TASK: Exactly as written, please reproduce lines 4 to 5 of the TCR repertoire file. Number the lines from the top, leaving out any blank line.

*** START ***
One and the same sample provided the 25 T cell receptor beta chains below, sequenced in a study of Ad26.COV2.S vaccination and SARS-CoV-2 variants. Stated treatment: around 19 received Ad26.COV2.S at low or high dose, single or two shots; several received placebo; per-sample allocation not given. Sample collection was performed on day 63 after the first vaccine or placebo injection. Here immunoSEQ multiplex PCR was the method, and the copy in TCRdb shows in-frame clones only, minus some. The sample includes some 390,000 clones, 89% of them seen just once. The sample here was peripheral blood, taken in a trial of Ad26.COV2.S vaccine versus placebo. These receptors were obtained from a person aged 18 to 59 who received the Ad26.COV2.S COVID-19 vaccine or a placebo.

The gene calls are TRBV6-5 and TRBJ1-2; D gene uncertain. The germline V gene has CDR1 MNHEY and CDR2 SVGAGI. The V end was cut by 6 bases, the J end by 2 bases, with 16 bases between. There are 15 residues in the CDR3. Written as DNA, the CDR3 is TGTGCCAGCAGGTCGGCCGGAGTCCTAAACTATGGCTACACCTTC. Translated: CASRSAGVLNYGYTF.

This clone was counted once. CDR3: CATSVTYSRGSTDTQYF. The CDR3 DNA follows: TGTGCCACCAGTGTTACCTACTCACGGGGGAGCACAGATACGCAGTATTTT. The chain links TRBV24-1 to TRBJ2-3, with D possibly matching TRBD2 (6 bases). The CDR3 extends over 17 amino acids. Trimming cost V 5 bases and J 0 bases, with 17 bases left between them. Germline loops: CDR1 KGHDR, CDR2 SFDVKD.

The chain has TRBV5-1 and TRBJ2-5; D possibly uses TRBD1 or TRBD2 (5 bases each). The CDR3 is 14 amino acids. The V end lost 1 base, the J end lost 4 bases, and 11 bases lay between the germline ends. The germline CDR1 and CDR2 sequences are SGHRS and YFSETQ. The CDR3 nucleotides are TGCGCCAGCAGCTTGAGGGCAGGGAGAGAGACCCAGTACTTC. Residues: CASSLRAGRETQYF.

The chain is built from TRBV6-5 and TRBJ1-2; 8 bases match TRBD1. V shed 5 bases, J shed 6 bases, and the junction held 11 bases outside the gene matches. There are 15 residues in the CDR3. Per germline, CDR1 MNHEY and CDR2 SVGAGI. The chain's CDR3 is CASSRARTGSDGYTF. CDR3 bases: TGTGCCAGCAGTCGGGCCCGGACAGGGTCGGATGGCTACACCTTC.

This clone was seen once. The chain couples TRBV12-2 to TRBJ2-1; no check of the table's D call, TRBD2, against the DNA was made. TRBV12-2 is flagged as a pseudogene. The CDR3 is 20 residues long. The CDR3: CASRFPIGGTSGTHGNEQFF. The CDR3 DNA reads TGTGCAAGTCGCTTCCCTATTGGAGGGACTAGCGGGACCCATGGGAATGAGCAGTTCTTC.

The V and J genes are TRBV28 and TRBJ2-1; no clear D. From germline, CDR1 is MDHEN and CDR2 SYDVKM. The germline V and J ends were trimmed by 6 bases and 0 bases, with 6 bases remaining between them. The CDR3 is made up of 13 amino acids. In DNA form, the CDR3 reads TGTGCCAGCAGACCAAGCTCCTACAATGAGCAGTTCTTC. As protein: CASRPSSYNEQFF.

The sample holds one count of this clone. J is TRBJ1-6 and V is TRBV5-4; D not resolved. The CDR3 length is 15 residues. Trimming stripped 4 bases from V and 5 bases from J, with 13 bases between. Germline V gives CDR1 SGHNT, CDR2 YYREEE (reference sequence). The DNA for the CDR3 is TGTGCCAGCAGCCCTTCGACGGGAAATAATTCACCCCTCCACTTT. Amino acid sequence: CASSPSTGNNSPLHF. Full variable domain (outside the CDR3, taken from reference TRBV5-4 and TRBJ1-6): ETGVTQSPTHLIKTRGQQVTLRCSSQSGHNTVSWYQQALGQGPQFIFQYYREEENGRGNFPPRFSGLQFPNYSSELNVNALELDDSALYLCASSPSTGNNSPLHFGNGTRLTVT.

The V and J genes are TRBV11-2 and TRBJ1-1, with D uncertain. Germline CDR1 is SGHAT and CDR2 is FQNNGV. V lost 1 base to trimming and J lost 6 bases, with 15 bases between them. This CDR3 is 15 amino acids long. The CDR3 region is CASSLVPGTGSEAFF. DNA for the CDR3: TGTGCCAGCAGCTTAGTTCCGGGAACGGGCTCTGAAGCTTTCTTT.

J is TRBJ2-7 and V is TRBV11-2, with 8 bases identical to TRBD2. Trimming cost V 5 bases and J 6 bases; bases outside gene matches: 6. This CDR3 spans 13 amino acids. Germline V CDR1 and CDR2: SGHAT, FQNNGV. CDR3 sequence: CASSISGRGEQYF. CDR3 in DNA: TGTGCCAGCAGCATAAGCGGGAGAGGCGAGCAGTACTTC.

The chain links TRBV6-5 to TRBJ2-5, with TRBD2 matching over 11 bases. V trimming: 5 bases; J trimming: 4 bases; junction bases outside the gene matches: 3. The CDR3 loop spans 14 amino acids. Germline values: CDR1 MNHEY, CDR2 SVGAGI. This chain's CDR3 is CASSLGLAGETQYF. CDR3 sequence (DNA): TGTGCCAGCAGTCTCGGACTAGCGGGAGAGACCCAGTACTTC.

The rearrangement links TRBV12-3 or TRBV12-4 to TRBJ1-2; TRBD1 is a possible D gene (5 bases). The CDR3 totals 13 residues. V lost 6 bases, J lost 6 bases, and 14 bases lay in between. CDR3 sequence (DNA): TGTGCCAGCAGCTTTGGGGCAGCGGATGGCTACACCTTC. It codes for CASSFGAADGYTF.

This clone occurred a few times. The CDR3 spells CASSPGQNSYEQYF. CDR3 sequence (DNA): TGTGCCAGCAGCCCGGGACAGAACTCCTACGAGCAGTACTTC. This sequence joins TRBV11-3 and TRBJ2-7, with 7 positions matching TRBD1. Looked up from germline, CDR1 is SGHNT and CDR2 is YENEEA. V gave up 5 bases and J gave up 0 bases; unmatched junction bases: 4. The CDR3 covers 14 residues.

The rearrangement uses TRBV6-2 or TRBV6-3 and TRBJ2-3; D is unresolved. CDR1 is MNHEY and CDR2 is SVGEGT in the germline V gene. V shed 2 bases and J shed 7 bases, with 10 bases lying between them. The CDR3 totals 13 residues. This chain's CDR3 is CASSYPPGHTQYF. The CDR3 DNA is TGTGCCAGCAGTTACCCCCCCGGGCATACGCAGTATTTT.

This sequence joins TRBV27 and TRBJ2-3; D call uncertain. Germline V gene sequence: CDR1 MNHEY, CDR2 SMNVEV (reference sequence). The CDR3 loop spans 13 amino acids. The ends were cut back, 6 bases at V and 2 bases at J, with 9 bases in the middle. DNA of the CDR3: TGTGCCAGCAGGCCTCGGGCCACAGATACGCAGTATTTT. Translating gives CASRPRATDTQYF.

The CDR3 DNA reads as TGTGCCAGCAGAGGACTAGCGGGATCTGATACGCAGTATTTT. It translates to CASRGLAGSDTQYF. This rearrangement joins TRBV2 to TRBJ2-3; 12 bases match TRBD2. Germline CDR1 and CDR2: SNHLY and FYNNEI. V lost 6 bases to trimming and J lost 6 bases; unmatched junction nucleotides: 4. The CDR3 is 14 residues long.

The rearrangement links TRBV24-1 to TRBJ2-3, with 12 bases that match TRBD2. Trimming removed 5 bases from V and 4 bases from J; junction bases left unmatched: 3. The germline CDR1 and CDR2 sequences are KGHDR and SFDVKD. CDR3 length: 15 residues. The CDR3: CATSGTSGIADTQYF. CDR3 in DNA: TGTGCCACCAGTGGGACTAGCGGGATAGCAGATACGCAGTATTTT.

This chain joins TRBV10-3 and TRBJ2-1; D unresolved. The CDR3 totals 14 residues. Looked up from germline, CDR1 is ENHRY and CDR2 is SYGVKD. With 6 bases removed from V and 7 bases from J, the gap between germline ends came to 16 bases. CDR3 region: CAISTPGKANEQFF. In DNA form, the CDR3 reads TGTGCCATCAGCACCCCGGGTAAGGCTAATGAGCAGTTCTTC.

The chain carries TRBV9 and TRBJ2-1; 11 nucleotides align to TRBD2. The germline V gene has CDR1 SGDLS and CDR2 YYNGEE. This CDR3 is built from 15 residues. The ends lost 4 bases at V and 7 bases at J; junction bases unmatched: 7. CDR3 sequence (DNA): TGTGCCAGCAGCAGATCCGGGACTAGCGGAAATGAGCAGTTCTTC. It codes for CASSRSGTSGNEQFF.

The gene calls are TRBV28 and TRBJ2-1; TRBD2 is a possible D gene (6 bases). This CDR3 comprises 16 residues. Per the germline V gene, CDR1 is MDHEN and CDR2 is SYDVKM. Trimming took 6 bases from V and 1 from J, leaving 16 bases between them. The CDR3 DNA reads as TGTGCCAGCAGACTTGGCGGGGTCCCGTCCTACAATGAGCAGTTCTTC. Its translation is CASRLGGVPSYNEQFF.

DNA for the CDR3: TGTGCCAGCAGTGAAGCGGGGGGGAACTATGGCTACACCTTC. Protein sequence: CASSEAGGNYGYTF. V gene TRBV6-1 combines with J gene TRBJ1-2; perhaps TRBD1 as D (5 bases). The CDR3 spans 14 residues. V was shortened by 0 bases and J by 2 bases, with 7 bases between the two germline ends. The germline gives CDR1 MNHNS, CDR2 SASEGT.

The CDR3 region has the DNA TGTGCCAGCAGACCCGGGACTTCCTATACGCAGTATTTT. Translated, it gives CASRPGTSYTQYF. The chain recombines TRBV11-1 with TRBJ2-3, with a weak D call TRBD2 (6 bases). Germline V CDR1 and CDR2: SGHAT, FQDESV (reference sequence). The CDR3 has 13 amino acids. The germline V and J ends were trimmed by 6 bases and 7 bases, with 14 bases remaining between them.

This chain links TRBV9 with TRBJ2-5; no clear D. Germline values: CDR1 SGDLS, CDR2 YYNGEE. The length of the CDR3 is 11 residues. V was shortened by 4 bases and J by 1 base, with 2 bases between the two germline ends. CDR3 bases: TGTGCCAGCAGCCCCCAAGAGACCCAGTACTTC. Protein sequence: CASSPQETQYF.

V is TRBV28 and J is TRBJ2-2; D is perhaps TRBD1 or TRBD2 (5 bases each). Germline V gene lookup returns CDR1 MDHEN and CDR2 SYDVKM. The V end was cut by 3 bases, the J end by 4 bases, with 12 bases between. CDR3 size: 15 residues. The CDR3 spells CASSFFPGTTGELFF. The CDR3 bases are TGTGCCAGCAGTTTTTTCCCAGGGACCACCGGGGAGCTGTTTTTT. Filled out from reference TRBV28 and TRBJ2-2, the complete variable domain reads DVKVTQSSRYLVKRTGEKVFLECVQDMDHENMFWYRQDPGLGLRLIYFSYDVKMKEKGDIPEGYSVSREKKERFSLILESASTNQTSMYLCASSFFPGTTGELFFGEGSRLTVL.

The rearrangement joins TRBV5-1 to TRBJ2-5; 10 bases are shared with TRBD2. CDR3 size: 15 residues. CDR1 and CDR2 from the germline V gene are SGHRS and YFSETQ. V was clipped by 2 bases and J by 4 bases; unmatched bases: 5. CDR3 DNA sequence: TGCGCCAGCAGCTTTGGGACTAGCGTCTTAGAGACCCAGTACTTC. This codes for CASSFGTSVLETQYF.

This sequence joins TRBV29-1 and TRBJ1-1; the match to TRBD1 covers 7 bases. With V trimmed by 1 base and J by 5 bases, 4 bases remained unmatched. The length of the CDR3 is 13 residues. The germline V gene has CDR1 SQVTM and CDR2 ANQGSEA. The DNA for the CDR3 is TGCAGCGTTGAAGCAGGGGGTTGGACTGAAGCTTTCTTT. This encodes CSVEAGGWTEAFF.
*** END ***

The chain has TRBV5-1 and TRBJ2-5; D possibly uses TRBD1 or TRBD2 (5 bases each). The CDR3 is 14 amino acids. The V end lost 1 base, the J end lost 4 bases, and 11 bases lay between the germline ends. The germline CDR1 and CDR2 sequences are SGHRS and YFSETQ. The CDR3 nucleotides are TGCGCCAGCAGCTTGAGGGCAGGGAGAGAGACCCAGTACTTC. Residues: CASSLRAGRETQYF.

The chain is built from TRBV6-5 and TRBJ1-2; 8 bases match TRBD1. V shed 5 bases, J shed 6 bases, and the junction held 11 bases outside the gene matches. There are 15 residues in the CDR3. Per germline, CDR1 MNHEY and CDR2 SVGAGI. The chain's CDR3 is CASSRARTGSDGYTF. CDR3 bases: TGTGCCAGCAGTCGGGCCCGGACAGGGTCGGATGGCTACACCTTC.